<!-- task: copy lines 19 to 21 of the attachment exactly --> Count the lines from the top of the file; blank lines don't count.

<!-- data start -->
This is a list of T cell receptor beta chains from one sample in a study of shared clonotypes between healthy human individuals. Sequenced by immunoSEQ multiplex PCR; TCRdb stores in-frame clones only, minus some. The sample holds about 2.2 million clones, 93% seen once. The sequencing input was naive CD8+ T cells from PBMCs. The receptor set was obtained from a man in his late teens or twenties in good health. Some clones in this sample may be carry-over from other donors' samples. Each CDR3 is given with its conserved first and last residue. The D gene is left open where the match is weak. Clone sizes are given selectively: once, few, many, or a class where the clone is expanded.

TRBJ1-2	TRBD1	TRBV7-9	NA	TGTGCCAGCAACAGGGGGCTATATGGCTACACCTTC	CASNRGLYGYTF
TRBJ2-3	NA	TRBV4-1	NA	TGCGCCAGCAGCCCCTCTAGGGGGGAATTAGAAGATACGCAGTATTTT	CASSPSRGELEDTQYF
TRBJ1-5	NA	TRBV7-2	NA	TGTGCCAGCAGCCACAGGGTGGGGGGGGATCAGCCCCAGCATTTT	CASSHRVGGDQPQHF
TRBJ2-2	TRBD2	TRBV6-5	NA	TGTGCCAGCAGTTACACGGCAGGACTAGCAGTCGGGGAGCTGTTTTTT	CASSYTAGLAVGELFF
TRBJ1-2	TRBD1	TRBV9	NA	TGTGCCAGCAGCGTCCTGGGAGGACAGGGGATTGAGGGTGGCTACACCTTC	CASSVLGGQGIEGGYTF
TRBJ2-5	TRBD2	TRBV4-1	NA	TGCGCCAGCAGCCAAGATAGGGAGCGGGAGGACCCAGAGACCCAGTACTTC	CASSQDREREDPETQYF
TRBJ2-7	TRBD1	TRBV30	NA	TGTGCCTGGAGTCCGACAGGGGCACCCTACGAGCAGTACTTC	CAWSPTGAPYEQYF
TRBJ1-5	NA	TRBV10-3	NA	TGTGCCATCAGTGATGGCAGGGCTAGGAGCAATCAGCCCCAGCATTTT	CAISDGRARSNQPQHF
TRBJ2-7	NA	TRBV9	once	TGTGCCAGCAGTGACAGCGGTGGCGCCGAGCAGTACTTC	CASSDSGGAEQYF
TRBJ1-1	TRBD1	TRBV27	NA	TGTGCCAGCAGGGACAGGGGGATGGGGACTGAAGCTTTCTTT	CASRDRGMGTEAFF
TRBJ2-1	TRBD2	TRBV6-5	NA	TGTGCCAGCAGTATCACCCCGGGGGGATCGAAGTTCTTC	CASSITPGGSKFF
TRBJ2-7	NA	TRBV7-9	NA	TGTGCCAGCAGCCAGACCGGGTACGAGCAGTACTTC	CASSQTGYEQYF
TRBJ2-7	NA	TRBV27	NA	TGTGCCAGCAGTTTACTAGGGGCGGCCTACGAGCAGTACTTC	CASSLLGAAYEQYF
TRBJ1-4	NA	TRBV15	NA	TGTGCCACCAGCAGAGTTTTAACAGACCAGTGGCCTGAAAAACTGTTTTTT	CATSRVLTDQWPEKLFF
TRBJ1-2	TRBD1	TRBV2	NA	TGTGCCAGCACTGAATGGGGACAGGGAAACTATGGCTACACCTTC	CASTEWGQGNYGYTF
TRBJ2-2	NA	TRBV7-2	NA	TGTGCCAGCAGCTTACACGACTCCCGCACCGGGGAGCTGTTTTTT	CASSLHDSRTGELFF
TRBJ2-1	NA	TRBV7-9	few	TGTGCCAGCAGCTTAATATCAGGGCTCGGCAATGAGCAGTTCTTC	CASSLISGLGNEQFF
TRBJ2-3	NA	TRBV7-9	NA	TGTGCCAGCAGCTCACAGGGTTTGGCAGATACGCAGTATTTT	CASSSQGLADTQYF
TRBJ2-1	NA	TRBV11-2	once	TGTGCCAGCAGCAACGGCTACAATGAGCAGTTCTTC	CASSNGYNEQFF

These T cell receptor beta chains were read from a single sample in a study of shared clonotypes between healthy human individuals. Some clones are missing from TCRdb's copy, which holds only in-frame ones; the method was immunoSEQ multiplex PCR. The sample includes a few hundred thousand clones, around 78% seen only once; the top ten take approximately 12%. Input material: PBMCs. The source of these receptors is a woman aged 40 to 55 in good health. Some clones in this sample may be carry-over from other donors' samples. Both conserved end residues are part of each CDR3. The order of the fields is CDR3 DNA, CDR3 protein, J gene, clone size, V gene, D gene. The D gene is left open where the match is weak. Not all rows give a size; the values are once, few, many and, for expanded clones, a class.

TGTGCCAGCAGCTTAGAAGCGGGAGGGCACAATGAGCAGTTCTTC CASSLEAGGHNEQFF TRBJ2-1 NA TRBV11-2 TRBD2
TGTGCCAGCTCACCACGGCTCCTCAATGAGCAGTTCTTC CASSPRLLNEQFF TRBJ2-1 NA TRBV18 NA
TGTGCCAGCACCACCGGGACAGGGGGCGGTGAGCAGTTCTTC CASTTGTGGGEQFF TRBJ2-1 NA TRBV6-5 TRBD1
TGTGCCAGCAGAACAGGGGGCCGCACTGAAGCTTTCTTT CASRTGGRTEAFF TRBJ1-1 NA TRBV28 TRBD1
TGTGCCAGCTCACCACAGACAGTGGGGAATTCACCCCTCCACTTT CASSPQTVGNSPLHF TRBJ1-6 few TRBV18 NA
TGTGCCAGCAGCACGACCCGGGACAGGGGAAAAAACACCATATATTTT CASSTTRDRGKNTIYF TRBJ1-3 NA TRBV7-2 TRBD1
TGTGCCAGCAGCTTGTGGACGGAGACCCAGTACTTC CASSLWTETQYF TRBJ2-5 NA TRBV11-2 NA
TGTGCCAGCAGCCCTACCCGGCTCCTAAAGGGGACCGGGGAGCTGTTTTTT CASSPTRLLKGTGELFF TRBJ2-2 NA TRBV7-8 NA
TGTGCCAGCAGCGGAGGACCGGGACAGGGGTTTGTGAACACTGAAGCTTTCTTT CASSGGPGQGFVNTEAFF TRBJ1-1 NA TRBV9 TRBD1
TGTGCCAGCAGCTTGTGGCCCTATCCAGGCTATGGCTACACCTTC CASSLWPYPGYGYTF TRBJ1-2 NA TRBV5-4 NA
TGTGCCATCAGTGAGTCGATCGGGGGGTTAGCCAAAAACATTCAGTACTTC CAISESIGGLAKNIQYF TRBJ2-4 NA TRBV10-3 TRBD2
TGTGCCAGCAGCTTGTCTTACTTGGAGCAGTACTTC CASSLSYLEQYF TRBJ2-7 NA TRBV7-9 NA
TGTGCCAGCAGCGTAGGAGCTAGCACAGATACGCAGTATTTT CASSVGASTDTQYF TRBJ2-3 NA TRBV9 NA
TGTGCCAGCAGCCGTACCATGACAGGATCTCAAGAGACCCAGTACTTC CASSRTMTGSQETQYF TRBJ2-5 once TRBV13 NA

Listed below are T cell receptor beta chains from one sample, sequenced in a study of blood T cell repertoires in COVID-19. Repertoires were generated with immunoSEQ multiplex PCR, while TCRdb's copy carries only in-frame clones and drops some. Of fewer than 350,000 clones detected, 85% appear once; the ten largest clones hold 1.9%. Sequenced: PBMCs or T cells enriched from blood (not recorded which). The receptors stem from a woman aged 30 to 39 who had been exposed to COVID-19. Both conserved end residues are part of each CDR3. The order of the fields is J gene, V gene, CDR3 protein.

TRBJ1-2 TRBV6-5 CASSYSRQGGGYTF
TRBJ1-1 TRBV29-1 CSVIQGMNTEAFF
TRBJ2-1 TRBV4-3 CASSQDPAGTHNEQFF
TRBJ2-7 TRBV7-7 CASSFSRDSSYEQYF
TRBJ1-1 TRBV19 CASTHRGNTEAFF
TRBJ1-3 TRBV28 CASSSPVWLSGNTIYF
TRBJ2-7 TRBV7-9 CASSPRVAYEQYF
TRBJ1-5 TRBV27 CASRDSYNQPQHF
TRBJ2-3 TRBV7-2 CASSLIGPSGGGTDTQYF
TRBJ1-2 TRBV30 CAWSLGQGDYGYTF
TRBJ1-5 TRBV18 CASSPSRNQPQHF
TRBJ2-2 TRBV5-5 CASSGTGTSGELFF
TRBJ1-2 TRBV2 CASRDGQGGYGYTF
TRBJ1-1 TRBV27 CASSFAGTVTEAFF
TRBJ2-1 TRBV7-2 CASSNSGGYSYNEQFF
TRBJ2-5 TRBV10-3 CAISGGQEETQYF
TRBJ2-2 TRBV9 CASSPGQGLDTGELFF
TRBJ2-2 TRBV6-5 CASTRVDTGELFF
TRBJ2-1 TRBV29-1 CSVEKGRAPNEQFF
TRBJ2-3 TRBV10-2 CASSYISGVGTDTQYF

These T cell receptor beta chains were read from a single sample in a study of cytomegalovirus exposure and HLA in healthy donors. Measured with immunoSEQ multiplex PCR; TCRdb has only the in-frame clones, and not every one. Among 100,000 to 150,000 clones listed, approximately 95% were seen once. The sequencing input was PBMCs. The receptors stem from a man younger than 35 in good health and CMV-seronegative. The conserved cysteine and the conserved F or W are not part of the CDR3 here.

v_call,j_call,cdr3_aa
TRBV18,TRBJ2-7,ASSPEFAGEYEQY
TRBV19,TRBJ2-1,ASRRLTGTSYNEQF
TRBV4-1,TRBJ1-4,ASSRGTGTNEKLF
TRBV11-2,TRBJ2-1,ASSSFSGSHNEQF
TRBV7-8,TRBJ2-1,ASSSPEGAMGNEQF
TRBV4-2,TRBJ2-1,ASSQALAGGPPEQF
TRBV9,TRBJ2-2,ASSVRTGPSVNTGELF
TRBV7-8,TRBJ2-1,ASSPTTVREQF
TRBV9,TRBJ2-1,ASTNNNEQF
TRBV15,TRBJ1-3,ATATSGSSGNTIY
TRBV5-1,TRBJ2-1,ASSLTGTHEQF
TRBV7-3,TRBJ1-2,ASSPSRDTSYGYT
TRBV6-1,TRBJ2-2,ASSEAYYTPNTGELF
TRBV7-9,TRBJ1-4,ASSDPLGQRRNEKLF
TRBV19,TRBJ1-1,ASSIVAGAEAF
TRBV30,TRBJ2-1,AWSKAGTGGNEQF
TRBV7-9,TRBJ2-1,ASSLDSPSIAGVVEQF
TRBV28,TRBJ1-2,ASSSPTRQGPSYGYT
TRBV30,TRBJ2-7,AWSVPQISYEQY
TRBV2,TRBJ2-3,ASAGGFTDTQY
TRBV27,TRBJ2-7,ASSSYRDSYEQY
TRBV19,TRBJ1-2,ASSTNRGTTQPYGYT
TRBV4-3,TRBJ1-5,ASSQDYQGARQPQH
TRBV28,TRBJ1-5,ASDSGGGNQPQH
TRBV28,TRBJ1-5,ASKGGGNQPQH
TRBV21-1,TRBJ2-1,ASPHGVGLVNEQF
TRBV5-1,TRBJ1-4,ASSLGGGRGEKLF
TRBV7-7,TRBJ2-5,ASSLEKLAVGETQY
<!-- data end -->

TRBJ2-3	NA	TRBV7-9	NA	TGTGCCAGCAGCTCACAGGGTTTGGCAGATACGCAGTATTTT	CASSSQGLADTQYF
TRBJ2-1	NA	TRBV11-2	once	TGTGCCAGCAGCAACGGCTACAATGAGCAGTTCTTC	CASSNGYNEQFF

These T cell receptor beta chains were read from a single sample in a study of shared clonotypes between healthy human individuals. Some clones are missing from TCRdb's copy, which holds only in-frame ones; the method was immunoSEQ multiplex PCR. The sample includes a few hundred thousand clones, around 78% seen only once; the top ten take approximately 12%. Input material: PBMCs. The source of these receptors is a woman aged 40 to 55 in good health. Some clones in this sample may be carry-over from other donors' samples. Both conserved end residues are part of each CDR3. The order of the fields is CDR3 DNA, CDR3 protein, J gene, clone size, V gene, D gene. The D gene is left open where the match is weak. Not all rows give a size; the values are once, few, many and, for expanded clones, a class.